Precious: Based on the Novel ‘Push’ by Sapphire could have been just another one film championing the underdog, but the powerful performances and unabashedly raw storytelling saves it from falling through the cracks.Precious is pregnant, illiterate, unloved and unwanted. Her mother, Mary, (played to chilling, cruel perfection by Mo’Nique) works harder at destroying her daughter’s self-esteem than she does anything else. Precious silently endures unbridled physical and sexual abuse at home, only to experience the ridicule of her peers at school and around Harlem. It’s a wonder that anyone could survive the sort of utter despair that Precious lives in every day, but despite being illiterate in the ninth grade, she excels in math and is encouraged by a concerned teacher to pursue an alternative education during her pregnancy—a suggestion that her mother meets with a better one: to start collecting welfare and not to worry about education.Luckily, Precious escapes academic purgatory and enrolls in an alternative school for pregnant students, where she meets a series of nurturing figures who instill in her the sense of love and self-worth that was absent from her household for 16 years. In addition to her teacher and mentor Ms. Rain (played by Paula Patton), there’s her classroom of tough-yet-supportive peers, and Lenny Kravitz as a nurse who shows her what is likely the most positive male role model that she has seen in her young life. There has already been considerable Oscar buzz surrounding both Mo’Nique and Sidibe, and the film has received numerous accolades, including the Grand Jury Prize for the Dramatic category at Sundance and the People’s Choice Award at the Toronto International Film Festival. The actors and director Lee Daniels deserve the praise they’ve received for making such a powerful movie. But beneath the film was something that I found to be problematic: a reliance on the villainization of Black matriarch—rather than a mention of systemic race issues—to make the larger message of “pulling yourself up by your bootstraps” more palatable. This is a problematic image to see in white media, but it’s even more disheartening to see in examples of Black media. What’s so problematic about Mary is that the woman is made into a monster with no redeemable qualities—a decision that isn’t only lazy on behalf of the filmmakers, but also wholly irresponsible to the African-American community.But director Lee Daniels makes the critical mistake of ignoring the social and political reality that his characters inhabit. Besides a title card in the beginning of the film and some outdated hairstyles, we as the audience see little of the forces that compel Mary’s actions. To ignore 1987 Harlem as the foundation for the permanent Black underclass created by the Reagan Administration through its abhorrent social reform policies—including the War on Drugs and welfare reform—is to ignore a crucial aspect of his characters’ lives. The political forces at work during the period operated in a much larger scope than the familial level portrayed in the film. And that’s why it was a grievous error for Daniels to paint a portrait of Mary as a one-dimensional demon, seemingly devoid of any ounce of compassion toward even her own offspring.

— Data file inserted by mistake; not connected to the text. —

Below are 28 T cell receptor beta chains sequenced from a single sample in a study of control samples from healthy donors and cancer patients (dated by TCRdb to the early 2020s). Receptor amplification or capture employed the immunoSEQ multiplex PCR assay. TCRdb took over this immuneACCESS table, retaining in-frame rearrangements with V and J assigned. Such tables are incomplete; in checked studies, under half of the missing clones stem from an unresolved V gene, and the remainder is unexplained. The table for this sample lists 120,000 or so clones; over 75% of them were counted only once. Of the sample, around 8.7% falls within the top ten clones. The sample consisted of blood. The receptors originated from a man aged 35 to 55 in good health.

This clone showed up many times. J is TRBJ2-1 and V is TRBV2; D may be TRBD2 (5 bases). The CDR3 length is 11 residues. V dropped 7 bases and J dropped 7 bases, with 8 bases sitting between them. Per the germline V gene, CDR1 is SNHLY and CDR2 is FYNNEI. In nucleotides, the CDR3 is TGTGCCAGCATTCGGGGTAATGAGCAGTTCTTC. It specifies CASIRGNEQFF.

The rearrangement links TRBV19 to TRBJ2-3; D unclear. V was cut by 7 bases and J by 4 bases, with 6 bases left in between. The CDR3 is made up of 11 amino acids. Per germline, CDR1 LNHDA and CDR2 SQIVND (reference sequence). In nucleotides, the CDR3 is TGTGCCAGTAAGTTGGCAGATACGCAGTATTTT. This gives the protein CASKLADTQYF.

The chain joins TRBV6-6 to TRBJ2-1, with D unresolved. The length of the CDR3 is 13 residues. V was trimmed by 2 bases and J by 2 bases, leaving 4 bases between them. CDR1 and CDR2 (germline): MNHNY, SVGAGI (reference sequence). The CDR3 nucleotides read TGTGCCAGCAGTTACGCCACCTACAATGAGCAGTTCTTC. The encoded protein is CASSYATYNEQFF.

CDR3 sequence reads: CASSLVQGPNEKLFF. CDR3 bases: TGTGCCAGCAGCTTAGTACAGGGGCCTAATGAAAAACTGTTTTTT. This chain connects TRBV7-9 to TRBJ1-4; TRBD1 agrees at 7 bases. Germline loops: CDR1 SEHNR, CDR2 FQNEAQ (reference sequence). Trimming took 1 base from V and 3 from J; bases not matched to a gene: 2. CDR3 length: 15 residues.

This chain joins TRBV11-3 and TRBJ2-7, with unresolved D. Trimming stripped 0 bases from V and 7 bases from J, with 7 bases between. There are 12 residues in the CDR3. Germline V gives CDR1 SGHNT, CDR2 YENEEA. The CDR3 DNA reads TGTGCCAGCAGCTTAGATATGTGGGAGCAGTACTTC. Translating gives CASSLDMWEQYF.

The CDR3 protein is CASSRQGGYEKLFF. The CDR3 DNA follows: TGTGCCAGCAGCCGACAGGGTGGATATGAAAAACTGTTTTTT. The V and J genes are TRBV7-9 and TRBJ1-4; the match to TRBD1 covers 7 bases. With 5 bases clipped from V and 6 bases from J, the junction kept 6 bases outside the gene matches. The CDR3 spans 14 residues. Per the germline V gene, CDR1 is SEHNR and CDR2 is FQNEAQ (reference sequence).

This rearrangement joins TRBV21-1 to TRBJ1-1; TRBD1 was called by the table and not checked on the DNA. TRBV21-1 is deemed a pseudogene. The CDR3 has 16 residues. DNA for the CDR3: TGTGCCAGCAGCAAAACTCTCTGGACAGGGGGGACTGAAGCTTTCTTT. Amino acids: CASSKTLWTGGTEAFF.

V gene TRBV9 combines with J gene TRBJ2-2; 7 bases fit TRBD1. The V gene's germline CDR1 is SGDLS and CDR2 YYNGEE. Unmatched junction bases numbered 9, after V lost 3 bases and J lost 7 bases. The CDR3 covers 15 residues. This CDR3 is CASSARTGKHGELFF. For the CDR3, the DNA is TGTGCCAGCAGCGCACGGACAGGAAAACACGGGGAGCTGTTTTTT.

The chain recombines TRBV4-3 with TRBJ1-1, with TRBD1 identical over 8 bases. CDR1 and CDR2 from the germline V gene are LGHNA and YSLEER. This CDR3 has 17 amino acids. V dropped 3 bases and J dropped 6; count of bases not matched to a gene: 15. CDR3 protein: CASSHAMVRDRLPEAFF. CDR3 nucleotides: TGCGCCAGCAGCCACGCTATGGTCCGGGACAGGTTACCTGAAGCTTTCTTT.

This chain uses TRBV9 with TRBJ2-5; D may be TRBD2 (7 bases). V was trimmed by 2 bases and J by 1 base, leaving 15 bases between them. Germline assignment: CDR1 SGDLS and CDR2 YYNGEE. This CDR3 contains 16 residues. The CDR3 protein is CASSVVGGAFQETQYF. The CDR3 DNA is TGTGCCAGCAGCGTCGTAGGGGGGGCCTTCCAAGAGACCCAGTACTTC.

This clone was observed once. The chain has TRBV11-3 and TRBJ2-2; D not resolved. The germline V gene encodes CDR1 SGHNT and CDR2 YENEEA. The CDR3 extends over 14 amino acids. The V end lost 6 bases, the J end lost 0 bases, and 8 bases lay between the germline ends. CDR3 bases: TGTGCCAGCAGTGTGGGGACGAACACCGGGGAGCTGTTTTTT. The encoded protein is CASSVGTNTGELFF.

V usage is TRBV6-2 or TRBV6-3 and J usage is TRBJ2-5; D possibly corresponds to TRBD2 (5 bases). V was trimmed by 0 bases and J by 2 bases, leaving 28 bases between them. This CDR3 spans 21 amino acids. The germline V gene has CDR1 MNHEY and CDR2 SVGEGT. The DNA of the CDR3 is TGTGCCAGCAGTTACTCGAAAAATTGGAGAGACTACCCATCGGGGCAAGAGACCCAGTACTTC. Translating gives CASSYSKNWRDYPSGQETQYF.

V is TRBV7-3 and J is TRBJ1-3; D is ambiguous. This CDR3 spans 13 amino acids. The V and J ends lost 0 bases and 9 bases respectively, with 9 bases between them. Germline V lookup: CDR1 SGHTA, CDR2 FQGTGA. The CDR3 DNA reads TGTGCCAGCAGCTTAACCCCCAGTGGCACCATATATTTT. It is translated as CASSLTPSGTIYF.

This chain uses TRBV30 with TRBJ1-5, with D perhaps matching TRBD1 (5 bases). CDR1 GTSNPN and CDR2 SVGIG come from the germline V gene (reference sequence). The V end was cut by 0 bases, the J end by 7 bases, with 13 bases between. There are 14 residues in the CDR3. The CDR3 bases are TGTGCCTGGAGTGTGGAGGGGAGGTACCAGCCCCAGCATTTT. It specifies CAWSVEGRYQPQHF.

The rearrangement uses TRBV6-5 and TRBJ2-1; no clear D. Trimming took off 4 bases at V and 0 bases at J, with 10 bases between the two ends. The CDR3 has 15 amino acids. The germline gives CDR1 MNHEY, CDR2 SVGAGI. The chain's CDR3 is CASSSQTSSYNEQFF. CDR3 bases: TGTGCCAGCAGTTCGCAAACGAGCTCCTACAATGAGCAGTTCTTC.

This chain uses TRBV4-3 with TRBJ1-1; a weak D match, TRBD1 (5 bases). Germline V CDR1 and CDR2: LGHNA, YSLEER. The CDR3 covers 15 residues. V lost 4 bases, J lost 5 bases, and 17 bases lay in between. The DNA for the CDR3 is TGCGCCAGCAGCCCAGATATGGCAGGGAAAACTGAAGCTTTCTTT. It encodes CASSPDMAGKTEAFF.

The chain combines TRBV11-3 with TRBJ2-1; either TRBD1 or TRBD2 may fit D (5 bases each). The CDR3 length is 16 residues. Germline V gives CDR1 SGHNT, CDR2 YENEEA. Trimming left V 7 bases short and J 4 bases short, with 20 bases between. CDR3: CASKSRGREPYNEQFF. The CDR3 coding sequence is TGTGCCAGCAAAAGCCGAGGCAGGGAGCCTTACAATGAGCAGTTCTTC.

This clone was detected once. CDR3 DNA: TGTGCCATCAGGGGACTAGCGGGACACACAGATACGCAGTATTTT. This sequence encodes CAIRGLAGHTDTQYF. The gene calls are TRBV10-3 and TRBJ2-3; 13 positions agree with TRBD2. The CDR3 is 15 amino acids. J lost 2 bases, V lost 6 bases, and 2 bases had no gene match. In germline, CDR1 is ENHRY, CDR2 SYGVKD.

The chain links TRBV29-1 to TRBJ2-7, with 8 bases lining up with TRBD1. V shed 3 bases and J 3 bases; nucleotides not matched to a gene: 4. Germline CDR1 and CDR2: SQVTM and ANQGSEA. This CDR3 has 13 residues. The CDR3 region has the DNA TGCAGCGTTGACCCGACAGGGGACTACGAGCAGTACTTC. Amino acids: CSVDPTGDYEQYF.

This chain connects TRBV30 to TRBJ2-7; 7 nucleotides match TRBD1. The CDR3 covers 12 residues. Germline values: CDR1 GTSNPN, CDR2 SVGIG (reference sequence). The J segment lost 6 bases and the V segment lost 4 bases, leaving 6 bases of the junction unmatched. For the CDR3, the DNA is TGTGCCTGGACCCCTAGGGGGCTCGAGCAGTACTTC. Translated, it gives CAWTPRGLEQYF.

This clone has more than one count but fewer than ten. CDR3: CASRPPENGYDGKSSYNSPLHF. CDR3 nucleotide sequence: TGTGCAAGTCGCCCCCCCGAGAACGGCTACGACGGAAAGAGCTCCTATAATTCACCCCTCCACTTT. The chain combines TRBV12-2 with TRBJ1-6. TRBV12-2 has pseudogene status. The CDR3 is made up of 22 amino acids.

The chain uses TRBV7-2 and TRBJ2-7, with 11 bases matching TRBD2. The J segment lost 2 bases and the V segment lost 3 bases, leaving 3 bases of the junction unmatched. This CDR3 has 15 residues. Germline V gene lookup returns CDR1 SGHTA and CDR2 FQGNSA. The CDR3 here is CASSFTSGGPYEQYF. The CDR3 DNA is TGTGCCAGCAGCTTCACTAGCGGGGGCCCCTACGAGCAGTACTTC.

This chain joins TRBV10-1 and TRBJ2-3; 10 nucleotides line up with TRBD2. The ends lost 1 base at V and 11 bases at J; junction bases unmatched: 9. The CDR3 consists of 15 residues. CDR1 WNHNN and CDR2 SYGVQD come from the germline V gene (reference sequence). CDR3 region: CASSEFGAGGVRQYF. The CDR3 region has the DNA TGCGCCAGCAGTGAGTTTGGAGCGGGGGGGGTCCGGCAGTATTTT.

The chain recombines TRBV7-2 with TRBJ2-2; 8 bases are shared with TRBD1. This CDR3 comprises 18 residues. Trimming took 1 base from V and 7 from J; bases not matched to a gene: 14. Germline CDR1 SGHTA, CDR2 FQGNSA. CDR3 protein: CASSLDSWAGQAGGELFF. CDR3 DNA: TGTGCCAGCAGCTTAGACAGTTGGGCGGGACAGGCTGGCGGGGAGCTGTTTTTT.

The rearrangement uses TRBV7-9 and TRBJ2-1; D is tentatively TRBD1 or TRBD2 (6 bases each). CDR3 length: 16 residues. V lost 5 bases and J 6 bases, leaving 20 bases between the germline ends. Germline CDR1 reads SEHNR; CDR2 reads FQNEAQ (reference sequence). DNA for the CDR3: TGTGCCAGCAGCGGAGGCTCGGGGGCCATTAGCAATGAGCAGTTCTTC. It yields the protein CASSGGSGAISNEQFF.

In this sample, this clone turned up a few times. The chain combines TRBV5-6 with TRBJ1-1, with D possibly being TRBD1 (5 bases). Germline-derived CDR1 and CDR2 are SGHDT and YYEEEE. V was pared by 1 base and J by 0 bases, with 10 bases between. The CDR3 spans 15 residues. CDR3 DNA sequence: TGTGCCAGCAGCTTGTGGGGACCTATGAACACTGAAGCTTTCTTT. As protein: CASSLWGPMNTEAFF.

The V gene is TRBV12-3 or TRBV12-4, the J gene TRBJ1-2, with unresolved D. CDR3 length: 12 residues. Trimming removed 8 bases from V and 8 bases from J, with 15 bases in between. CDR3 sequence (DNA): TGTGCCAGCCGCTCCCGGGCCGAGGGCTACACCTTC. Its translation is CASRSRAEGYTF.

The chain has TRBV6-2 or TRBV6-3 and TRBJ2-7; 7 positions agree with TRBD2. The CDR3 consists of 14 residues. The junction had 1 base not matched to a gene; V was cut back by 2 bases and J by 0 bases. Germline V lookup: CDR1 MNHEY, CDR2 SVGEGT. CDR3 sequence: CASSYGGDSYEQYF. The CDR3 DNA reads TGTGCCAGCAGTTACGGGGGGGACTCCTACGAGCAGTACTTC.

Actor Jeffrey Wright reads Walt Whitman's "Crossing Brooklyn Ferry" from the Walt Whitman Houses Ft. Greene, Brooklyn, on Open Book, a new weekly television series created and hosted by Ina Howard Parker.
Open Book, created, produced and hosted by Ina Howard-Parker, premiered May 11th at 8:30pm EST and May 13th at 11:30pm EST, nationally on LinkTV (DirectTV ch. 375, Dish Network ch. 9410, and cable channels nationally. Click here to find where Link broadcasts on your dial.
Open Book is a new show about books, focusing on a single spot on Earth in each episode to introduce you to the writers and other storytellers-- musicians, actors, poets and more-- whose work reminds us we're all connected through the stories we have to tell and the communities we inhabit.